Walnut and Tangello Muffins (makes approx. 15 regular size muffins)
150 grams of walnuts, or whatever unsalted nut you can get your hands on, toasted for preference
150 grams of unsalted butter
185 grams of Self Raising flour, feel free to substitute some portion of wholemeal self raising flour, into the mix
185 grams of sugar
3 eggs
2 tangellos, or oranges or lemons cooked as per instructions above
1/2 a teaspoon of ground cardamon
.

Oven temperature 160°C for muffins ( If you want to cook the mix as a whole cake raise the oven temperature to 180°C).

Put the nuts and cardamon in a food processor and pulse until they are roughly chopped. Then add the butter, flour and sugar and pulse again until the mix is in small crumbs.

I then turned the mix out into a larger bowl so I could easily add the remaining ingredients. Beat the eggs and add to the mix along with the chopped up tangellos. Mix till the ingredients are just combined – don’t mix it to death.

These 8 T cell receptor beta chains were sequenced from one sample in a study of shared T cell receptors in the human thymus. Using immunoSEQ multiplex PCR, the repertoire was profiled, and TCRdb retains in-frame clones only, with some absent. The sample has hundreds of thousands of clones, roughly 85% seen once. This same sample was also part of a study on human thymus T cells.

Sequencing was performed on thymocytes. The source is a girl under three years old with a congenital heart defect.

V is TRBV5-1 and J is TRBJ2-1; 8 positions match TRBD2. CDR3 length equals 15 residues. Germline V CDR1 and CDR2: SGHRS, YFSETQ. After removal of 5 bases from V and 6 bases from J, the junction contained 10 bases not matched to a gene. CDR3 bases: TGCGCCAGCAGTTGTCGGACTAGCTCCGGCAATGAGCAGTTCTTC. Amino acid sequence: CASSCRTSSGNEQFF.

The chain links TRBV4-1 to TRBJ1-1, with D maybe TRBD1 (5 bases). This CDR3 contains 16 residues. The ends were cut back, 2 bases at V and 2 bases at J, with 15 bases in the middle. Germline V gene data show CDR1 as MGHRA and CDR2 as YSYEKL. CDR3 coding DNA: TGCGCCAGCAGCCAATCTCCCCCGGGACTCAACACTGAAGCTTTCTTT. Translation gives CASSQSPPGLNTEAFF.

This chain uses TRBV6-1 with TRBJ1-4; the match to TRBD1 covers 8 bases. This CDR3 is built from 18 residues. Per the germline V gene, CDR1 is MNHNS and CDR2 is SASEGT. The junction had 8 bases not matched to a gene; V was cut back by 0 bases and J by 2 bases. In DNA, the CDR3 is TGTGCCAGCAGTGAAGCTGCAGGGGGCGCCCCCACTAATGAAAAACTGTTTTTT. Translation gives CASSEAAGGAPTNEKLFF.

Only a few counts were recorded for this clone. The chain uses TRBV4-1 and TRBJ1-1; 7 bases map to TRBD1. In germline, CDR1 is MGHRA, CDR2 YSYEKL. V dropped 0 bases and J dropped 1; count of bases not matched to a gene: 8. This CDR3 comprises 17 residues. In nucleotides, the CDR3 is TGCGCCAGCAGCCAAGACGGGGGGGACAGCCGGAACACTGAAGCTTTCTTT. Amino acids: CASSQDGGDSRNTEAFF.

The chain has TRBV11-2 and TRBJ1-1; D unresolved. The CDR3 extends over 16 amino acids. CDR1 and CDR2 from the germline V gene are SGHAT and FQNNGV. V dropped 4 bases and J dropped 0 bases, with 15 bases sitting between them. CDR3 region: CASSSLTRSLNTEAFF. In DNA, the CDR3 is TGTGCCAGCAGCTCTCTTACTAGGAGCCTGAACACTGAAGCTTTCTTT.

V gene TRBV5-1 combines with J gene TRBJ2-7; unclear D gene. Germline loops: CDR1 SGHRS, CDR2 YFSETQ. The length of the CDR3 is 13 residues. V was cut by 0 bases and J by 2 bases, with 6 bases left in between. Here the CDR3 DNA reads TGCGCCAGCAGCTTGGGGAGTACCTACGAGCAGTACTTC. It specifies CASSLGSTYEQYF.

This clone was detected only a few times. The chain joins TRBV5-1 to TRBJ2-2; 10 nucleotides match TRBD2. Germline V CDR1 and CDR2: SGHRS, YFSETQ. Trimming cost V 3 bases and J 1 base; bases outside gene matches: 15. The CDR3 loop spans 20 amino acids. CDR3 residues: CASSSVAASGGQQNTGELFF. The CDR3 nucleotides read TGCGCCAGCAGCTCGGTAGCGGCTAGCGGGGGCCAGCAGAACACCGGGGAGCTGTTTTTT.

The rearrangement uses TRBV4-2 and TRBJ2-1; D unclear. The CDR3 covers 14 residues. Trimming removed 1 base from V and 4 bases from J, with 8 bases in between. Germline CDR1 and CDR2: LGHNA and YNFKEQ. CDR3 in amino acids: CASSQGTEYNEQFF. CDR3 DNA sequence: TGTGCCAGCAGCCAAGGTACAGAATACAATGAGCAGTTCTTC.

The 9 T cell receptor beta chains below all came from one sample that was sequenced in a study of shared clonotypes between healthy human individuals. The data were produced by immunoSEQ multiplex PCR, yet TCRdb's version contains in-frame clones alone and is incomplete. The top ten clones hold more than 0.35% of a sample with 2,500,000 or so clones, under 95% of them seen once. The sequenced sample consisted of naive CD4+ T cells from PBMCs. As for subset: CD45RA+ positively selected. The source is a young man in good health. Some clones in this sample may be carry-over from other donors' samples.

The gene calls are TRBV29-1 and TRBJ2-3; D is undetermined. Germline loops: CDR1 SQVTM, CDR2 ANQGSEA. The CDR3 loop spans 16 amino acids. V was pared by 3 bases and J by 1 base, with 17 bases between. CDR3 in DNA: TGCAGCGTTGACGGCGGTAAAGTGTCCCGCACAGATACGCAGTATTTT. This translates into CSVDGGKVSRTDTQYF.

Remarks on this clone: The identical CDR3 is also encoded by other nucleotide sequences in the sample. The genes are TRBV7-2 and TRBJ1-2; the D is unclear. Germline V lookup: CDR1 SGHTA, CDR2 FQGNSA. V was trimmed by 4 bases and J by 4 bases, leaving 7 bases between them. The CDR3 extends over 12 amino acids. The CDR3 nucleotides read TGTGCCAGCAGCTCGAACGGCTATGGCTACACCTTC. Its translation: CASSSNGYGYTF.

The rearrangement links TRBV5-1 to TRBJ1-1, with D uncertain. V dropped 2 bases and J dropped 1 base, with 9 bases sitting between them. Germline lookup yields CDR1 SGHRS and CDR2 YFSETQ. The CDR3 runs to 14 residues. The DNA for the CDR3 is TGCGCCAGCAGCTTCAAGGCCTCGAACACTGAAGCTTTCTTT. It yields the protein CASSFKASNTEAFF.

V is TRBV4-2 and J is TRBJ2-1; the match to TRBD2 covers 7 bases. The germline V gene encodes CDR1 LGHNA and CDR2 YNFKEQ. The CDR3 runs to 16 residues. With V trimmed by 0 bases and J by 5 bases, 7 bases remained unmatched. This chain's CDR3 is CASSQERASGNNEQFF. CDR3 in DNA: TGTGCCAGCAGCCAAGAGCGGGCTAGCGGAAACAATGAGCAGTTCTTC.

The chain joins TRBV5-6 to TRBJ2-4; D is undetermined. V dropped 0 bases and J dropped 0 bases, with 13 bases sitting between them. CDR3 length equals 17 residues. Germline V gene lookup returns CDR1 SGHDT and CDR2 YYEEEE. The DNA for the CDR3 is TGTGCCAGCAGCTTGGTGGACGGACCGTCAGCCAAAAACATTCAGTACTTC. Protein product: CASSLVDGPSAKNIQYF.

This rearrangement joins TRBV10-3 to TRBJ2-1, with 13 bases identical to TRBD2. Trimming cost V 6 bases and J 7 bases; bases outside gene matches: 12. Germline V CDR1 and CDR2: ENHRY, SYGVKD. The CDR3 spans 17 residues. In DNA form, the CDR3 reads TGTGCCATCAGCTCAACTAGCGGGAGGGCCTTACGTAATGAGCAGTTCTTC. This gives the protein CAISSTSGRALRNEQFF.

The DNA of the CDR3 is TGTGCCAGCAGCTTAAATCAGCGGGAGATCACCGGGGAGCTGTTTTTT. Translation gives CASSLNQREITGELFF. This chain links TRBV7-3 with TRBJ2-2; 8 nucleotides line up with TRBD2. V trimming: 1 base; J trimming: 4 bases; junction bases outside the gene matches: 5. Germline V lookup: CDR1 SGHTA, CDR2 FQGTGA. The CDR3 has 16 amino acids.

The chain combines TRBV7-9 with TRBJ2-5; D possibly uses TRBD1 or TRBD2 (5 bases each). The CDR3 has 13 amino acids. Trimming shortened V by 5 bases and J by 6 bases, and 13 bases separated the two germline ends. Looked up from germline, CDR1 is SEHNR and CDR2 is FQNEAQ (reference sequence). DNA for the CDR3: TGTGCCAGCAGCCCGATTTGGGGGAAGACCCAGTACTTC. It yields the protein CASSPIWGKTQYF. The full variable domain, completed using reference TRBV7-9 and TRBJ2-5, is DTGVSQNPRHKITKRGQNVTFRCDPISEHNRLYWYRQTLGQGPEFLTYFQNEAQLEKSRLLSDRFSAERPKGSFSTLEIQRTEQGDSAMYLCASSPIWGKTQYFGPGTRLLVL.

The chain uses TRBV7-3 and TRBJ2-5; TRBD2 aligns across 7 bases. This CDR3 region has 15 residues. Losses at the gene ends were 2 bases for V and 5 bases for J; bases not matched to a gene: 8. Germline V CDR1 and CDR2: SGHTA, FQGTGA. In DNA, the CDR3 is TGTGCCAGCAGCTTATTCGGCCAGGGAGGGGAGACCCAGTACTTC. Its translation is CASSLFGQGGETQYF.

The mix turned out into the bowl with the chopped tangello added.
The mix turned out into the bowl with the chopped tangello added.

Put the mix into separate muffin cases and cook for 20 to 25 minutes until cooked through. (If you want to cook this mix as a cake, expect to cook for 45 to 50 minutes). Here’s the finished product. I don’t usually ice my muffins but obviously you can if that’s your thing. Enjoy!

The final product.
The final product.

 

 

 

 

 

Orange and Grey

I was completely blown away by a wonderful gift from one of my friends this week, a lovely pair of warm orange lace and cable patterned socks. Wow!

My lovely new socks!
My lovely new socks!

And I can confirm that they keep my toes very warm indeed.

One of our regular visitors has also dropped by this past week, a Grey Currawong (Strepera versicolour).  We have seen this bird – there is only ever one so we presume it is the possibly the same bird – for the past two winters. Here it is sitting in our Japanese maple tree.

A Grey Currawong blending in with the winter scene.
A Grey Currawong blending in with the winter scene.

Thankfully the bird seems quite happy to allow me to move in to get a closer photograph.

The Grey Currawong.
The Grey Currawong.